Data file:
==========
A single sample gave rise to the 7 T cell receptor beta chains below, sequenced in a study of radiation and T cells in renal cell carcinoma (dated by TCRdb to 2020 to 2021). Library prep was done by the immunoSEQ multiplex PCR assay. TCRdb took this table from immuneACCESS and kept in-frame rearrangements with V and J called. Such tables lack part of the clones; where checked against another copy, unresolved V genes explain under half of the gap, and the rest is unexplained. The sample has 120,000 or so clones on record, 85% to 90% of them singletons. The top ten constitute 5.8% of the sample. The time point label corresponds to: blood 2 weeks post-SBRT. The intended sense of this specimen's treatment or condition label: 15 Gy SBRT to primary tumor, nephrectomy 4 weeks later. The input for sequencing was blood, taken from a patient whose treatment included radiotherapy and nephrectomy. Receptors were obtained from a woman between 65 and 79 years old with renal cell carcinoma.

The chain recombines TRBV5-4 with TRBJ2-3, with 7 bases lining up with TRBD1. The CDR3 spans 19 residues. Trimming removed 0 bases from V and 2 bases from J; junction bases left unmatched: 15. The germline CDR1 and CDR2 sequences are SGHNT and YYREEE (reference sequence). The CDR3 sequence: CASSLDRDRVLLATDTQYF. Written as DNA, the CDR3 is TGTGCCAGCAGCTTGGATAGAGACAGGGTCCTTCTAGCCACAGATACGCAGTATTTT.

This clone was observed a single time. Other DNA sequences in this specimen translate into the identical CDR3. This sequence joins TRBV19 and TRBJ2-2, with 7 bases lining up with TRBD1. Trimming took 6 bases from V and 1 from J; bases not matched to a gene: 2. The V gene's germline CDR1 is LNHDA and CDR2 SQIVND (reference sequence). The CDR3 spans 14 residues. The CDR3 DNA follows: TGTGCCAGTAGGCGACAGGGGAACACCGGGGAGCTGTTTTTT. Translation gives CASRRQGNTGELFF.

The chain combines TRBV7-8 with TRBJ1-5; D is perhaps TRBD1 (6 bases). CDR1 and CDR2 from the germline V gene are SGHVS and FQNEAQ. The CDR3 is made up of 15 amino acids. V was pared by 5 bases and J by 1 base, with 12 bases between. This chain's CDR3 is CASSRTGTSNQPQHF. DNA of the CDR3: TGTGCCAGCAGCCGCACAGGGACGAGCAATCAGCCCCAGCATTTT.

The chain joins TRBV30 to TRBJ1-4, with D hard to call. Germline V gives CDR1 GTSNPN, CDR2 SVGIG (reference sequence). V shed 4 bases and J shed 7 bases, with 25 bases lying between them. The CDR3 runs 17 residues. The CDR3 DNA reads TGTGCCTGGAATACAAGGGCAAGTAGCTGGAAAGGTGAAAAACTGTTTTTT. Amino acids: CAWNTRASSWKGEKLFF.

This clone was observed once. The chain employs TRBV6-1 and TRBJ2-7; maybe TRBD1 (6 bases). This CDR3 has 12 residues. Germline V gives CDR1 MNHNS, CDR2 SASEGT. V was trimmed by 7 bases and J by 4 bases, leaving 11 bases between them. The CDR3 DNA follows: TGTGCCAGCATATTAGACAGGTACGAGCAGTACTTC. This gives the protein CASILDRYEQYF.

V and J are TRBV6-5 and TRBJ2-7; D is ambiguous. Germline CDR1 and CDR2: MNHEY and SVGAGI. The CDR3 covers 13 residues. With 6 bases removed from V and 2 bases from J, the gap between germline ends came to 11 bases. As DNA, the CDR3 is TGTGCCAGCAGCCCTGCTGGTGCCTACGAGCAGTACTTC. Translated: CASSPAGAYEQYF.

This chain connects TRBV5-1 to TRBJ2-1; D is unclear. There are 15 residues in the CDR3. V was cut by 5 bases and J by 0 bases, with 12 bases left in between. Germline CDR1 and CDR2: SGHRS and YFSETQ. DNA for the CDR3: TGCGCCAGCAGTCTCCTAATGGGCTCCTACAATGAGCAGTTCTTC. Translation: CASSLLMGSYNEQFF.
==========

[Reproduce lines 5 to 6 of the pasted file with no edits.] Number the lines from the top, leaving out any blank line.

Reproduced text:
The chain joins TRBV30 to TRBJ1-4, with D hard to call. Germline V gives CDR1 GTSNPN, CDR2 SVGIG (reference sequence). V shed 4 bases and J shed 7 bases, with 25 bases lying between them. The CDR3 runs 17 residues. The CDR3 DNA reads TGTGCCTGGAATACAAGGGCAAGTAGCTGGAAAGGTGAAAAACTGTTTTTT. Amino acids: CAWNTRASSWKGEKLFF.

This clone was observed once. The chain employs TRBV6-1 and TRBJ2-7; maybe TRBD1 (6 bases). This CDR3 has 12 residues. Germline V gives CDR1 MNHNS, CDR2 SASEGT. V was trimmed by 7 bases and J by 4 bases, leaving 11 bases between them. The CDR3 DNA follows: TGTGCCAGCATATTAGACAGGTACGAGCAGTACTTC. This gives the protein CASILDRYEQYF.